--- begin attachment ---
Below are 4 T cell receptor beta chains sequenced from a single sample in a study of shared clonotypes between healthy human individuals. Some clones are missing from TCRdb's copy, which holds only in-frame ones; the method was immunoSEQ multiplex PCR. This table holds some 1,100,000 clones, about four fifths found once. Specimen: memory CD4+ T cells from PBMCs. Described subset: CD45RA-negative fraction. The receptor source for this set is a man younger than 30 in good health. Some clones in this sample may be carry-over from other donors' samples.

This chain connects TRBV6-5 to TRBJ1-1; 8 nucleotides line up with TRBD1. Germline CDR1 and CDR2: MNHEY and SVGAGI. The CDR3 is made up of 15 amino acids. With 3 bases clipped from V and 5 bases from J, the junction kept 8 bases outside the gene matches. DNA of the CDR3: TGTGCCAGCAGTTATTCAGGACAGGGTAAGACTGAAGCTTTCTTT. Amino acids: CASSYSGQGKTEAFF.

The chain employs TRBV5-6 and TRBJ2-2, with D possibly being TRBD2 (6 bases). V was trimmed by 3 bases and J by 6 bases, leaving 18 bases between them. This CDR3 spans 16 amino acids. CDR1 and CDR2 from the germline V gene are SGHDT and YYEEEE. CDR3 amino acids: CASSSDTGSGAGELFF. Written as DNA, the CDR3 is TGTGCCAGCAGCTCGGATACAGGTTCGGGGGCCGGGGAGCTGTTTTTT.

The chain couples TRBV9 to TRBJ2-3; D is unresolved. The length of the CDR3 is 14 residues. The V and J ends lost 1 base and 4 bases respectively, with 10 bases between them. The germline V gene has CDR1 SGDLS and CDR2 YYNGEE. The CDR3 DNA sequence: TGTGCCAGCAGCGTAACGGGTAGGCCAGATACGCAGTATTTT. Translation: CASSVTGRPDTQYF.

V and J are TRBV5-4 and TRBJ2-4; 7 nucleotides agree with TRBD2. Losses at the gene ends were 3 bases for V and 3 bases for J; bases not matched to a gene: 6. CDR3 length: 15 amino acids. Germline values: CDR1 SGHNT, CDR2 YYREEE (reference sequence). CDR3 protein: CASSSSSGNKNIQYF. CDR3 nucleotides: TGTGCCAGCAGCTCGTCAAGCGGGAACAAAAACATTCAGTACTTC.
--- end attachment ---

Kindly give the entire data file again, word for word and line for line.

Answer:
Below are 4 T cell receptor beta chains sequenced from a single sample in a study of shared clonotypes between healthy human individuals. Some clones are missing from TCRdb's copy, which holds only in-frame ones; the method was immunoSEQ multiplex PCR. This table holds some 1,100,000 clones, about four fifths found once. Specimen: memory CD4+ T cells from PBMCs. Described subset: CD45RA-negative fraction. The receptor source for this set is a man younger than 30 in good health. Some clones in this sample may be carry-over from other donors' samples.

This chain connects TRBV6-5 to TRBJ1-1; 8 nucleotides line up with TRBD1. Germline CDR1 and CDR2: MNHEY and SVGAGI. The CDR3 is made up of 15 amino acids. With 3 bases clipped from V and 5 bases from J, the junction kept 8 bases outside the gene matches. DNA of the CDR3: TGTGCCAGCAGTTATTCAGGACAGGGTAAGACTGAAGCTTTCTTT. Amino acids: CASSYSGQGKTEAFF.

The chain employs TRBV5-6 and TRBJ2-2, with D possibly being TRBD2 (6 bases). V was trimmed by 3 bases and J by 6 bases, leaving 18 bases between them. This CDR3 spans 16 amino acids. CDR1 and CDR2 from the germline V gene are SGHDT and YYEEEE. CDR3 amino acids: CASSSDTGSGAGELFF. Written as DNA, the CDR3 is TGTGCCAGCAGCTCGGATACAGGTTCGGGGGCCGGGGAGCTGTTTTTT.

The chain couples TRBV9 to TRBJ2-3; D is unresolved. The length of the CDR3 is 14 residues. The V and J ends lost 1 base and 4 bases respectively, with 10 bases between them. The germline V gene has CDR1 SGDLS and CDR2 YYNGEE. The CDR3 DNA sequence: TGTGCCAGCAGCGTAACGGGTAGGCCAGATACGCAGTATTTT. Translation: CASSVTGRPDTQYF.

V and J are TRBV5-4 and TRBJ2-4; 7 nucleotides agree with TRBD2. Losses at the gene ends were 3 bases for V and 3 bases for J; bases not matched to a gene: 6. CDR3 length: 15 amino acids. Germline values: CDR1 SGHNT, CDR2 YYREEE (reference sequence). CDR3 protein: CASSSSSGNKNIQYF. CDR3 nucleotides: TGTGCCAGCAGCTCGTCAAGCGGGAACAAAAACATTCAGTACTTC.